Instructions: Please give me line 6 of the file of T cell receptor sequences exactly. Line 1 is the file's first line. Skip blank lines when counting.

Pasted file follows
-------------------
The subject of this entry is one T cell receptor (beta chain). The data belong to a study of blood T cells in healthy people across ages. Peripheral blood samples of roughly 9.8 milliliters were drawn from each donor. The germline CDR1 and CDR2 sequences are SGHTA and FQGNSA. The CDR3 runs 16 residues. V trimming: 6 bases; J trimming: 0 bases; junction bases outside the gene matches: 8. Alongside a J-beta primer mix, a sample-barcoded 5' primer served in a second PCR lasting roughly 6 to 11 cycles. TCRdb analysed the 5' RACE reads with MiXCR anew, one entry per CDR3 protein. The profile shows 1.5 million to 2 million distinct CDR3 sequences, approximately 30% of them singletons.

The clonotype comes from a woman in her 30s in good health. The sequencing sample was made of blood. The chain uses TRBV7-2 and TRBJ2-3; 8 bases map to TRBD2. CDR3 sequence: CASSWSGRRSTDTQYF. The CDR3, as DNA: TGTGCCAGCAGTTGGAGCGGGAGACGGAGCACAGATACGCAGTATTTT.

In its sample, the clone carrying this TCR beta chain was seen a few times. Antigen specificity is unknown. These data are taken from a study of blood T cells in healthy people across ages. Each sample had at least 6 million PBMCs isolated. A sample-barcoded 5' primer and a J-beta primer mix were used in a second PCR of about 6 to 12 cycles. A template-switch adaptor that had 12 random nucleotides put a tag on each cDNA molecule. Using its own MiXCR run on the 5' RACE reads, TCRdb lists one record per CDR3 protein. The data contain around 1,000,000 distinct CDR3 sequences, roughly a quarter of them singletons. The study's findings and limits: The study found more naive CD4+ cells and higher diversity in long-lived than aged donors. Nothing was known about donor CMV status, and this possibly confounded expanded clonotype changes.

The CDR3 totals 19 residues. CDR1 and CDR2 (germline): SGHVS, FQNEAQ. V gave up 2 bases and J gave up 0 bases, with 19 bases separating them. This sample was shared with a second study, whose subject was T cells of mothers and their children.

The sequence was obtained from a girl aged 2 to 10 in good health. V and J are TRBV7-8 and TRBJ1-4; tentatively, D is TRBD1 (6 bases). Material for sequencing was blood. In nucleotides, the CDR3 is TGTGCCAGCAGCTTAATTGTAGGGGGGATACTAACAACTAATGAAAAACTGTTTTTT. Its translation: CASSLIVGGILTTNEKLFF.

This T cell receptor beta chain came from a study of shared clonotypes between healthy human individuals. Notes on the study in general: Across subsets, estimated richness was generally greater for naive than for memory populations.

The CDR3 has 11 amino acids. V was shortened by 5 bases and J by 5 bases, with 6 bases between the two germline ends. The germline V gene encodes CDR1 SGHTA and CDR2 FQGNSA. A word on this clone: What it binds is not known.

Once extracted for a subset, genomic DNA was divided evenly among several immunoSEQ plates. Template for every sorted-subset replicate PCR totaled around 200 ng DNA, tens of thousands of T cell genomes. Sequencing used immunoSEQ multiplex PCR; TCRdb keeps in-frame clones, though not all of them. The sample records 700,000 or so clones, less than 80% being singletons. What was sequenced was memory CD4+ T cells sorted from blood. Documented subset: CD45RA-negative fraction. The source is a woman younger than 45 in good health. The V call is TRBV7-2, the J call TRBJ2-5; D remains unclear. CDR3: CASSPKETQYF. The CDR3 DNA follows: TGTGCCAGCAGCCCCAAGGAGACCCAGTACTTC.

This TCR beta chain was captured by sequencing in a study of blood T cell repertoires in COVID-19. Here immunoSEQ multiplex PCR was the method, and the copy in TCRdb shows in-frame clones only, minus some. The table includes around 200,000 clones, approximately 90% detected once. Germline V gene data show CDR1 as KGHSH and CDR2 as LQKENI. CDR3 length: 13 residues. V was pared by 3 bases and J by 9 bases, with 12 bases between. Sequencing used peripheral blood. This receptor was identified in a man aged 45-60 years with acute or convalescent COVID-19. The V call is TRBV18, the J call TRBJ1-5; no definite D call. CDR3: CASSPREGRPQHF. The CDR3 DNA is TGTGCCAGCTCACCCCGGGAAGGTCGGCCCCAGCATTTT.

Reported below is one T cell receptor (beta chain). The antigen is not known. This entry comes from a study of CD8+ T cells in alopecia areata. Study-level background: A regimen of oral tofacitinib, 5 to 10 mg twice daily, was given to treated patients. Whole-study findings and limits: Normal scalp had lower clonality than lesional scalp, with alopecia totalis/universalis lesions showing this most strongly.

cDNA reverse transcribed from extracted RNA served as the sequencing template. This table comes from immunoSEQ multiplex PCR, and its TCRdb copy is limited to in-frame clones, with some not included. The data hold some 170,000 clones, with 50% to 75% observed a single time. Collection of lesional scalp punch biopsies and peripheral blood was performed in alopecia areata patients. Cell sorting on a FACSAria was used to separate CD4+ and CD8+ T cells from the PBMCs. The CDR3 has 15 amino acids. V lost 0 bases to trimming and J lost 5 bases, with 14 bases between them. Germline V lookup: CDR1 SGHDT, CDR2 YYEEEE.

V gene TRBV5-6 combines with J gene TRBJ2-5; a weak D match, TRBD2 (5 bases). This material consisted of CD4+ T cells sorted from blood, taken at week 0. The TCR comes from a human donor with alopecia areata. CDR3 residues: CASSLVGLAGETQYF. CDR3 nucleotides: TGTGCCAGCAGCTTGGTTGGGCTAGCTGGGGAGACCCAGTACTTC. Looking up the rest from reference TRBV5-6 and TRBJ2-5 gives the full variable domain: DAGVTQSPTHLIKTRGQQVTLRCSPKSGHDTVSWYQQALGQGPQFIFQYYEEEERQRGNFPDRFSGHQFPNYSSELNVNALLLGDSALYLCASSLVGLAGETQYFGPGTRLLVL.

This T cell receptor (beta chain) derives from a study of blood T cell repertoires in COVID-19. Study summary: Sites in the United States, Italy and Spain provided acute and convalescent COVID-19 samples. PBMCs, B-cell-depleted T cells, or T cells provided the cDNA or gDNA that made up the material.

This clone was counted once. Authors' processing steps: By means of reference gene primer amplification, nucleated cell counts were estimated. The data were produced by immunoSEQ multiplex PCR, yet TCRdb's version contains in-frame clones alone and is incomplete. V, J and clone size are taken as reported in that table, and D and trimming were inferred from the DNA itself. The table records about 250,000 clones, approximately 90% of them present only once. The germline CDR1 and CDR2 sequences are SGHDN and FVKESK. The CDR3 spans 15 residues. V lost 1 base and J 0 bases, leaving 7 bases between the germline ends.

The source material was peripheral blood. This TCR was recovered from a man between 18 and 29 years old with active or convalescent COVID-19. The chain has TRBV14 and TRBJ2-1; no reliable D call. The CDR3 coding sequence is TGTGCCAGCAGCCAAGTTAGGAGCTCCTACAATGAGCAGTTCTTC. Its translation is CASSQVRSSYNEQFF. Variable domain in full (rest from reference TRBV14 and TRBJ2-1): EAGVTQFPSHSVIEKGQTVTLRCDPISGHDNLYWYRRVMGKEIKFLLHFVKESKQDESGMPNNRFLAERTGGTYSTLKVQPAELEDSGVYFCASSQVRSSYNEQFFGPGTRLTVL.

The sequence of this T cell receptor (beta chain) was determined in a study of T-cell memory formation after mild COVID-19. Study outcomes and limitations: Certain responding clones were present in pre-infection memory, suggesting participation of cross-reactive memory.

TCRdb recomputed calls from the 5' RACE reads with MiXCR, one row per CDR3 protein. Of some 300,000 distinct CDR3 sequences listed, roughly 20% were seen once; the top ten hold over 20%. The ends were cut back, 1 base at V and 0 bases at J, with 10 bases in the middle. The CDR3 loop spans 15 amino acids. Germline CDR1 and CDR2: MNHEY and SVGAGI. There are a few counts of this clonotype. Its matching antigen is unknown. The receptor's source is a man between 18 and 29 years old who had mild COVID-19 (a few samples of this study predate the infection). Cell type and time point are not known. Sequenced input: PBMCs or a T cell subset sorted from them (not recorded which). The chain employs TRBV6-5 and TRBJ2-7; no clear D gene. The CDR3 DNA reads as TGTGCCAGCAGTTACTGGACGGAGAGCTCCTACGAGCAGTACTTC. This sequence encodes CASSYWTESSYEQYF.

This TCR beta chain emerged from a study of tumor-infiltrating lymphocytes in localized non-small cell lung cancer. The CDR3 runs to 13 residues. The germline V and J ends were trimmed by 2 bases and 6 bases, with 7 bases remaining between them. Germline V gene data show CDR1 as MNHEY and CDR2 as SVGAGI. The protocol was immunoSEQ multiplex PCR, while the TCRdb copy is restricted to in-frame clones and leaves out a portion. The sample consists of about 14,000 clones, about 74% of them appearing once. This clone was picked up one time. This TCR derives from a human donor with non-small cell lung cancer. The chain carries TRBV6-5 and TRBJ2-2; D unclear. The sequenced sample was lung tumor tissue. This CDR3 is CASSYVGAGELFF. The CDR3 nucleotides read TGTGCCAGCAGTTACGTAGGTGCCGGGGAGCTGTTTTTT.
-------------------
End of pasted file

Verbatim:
This T cell receptor beta chain came from a study of shared clonotypes between healthy human individuals. Notes on the study in general: Across subsets, estimated richness was generally greater for naive than for memory populations.